The smokefree law has been introduced to protect employees and the public from the harmful effects of secondhand smoke.
Key points are:
- On July 1st 2007, the smokefree law was introduced. It is now against the law to smoke in virtually all 'enclosed' and 'substantially enclosed' public places and workplaces. See below for definitions.
- Public transport and work vehicles used by more than one person must be smokefree at all times.
- No-smoking signs must be displayed in all smokefree premises and vehicles.
- Staff smoking rooms and indoor smoking areas are no longer allowed, so anyone who wants to smoke has to go outside.
- Managers of smokefree premises and vehicles have legal responsibilities to prevent people from smoking.
- If you are uncertain where you can or can't smoke, just look for the no-smoking signs or ask someone in charge.
Penalties and fines for breaking the smokefree law
Local councils are responsible for enforcing the new law in England. If you don't comply with the smokefree law, you will be committing a criminal offence. The fixed penalty notices and maximum fine for each offence are:
- Smoking in smokefree premises or work vehicles: a fixed penalty notice of £50 (reduced to £30 if paid in 15 days) imposed on the person smoking. Or a maximum fine of £200 if prosecuted and convicted by a court.
- Failure to display no-smoking signs: a fixed penalty notice of £200 (reduced to £150 if paid in 15 days) imposed on whoever manages or occupies the smokefree premises or vehicle. Or a maximum fine of £1000 if prosecuted and convicted by a court.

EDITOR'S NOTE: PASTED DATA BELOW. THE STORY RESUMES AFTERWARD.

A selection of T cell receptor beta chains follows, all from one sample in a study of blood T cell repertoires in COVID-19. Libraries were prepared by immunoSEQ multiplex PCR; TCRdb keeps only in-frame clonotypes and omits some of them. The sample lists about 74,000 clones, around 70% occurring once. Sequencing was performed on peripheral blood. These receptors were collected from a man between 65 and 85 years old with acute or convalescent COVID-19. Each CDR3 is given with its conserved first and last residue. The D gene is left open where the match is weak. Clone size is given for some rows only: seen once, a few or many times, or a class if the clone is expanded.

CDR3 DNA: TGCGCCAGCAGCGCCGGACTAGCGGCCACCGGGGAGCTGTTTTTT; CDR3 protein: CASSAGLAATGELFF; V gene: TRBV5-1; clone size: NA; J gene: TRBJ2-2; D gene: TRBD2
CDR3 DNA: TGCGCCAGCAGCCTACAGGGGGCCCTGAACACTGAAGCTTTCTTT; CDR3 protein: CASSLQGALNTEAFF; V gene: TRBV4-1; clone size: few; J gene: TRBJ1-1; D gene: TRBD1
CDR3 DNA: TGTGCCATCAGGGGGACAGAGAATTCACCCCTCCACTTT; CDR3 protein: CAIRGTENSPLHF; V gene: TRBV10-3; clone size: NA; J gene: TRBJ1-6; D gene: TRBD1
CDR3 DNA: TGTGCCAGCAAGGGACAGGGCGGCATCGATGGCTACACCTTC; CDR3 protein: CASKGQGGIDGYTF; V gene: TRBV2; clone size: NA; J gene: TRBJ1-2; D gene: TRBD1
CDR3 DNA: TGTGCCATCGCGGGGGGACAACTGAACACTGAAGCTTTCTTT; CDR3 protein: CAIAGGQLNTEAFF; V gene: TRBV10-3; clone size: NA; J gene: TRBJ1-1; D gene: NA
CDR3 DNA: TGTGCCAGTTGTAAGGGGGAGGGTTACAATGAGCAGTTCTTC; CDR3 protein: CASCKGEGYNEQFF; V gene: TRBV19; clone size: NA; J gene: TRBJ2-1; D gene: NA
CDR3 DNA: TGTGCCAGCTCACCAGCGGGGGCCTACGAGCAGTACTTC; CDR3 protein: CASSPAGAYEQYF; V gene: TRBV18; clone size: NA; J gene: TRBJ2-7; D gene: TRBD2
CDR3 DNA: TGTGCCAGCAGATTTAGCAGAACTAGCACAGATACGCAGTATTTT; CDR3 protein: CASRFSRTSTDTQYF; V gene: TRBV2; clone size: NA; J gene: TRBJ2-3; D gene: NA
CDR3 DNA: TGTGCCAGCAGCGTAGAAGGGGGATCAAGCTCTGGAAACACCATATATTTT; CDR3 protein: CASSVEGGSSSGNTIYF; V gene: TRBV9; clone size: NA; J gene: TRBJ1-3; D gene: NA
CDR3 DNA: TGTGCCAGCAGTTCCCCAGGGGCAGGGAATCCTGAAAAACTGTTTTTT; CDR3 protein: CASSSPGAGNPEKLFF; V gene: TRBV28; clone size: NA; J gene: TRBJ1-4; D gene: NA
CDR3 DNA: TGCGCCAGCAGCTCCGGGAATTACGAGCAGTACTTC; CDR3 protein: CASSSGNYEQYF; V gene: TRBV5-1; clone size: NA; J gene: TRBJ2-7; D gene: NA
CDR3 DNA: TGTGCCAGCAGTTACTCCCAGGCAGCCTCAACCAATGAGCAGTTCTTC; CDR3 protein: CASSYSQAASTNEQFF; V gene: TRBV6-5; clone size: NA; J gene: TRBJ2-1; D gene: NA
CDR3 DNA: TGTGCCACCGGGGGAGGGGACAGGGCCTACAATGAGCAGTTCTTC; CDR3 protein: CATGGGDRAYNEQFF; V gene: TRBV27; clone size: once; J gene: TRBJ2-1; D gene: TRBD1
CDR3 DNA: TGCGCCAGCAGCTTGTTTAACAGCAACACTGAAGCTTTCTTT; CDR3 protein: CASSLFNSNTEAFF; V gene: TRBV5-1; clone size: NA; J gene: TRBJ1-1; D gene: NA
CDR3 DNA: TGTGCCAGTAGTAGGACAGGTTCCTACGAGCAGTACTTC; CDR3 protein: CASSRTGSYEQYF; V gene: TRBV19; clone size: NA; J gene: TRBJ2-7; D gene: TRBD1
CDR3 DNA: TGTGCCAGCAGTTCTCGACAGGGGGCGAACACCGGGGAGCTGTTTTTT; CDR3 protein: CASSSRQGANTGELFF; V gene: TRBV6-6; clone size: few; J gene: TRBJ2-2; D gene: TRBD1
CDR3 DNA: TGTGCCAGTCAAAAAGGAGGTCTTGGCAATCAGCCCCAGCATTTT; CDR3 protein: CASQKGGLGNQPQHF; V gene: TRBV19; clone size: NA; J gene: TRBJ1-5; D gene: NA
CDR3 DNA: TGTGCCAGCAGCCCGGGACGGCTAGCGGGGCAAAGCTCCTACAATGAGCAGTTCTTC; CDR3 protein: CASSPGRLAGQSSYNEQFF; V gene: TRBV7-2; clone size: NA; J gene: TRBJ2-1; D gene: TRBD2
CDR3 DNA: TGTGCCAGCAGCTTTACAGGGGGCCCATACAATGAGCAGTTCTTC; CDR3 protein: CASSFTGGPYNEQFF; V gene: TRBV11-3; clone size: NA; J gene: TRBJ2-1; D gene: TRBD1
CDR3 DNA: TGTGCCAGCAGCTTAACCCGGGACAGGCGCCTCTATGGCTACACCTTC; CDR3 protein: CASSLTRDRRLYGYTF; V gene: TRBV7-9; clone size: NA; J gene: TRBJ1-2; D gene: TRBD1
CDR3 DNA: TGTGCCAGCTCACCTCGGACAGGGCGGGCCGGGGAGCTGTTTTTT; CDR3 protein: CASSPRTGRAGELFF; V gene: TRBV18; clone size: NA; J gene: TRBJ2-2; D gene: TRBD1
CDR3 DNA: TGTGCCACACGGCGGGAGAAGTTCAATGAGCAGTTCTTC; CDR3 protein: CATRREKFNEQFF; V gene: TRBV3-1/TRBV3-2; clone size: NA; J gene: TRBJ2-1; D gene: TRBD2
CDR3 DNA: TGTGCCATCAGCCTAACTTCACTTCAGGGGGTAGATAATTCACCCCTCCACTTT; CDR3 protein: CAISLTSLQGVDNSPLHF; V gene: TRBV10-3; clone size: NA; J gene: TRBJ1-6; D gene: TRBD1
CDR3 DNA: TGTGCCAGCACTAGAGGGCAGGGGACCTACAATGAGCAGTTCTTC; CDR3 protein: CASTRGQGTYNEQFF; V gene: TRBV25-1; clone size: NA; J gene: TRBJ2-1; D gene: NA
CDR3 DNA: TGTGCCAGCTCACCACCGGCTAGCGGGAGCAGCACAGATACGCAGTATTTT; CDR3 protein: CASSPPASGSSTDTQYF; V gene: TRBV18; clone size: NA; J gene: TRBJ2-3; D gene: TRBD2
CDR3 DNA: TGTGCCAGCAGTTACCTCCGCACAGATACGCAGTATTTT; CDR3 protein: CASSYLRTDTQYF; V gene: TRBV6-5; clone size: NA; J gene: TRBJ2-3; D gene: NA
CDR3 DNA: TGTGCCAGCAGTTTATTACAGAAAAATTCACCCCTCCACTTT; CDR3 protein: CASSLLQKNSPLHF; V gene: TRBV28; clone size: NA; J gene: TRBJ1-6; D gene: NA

- Failing to prevent smoking in a smokefree place: a maximum fine of £2500 imposed on whoever manages or controls the smokefree premises or vehicle if prosecuted and convicted by a court. There is no fixed penalty notice for this offence.
Local councils are responsible for enforcing the new law in England
If someone is smoking in a smokefree place or vehicle, you should alert the manager or the person in charge of the premises or vehicle in the first instance.
Alternatively you can contact the relevant local council or phone the Smokefree Compliance Line on 0800 587 166 7 to make a report. This information will be passed to the relevant local authority to follow up as appropriate.
Click here to locate your local council (new window)
Definition of enclosed and substantially enclosed
Premises are considered 'enclosed' if they have a ceiling or roof and (except for doors, windows or passageways) are wholly enclosed either on a permanent or temporary basis.
Premises are considered 'substantially enclosed' if they have a ceiling or roof, but have an opening in the walls, which is less than half the total area of the walls. The area of the opening does not include doors, windows or any other fittings that can be opened or shut.
Businesses and organisations should contact their local council if they require further guidance on whether their premises are 'enclosed' or 'substantially enclosed'.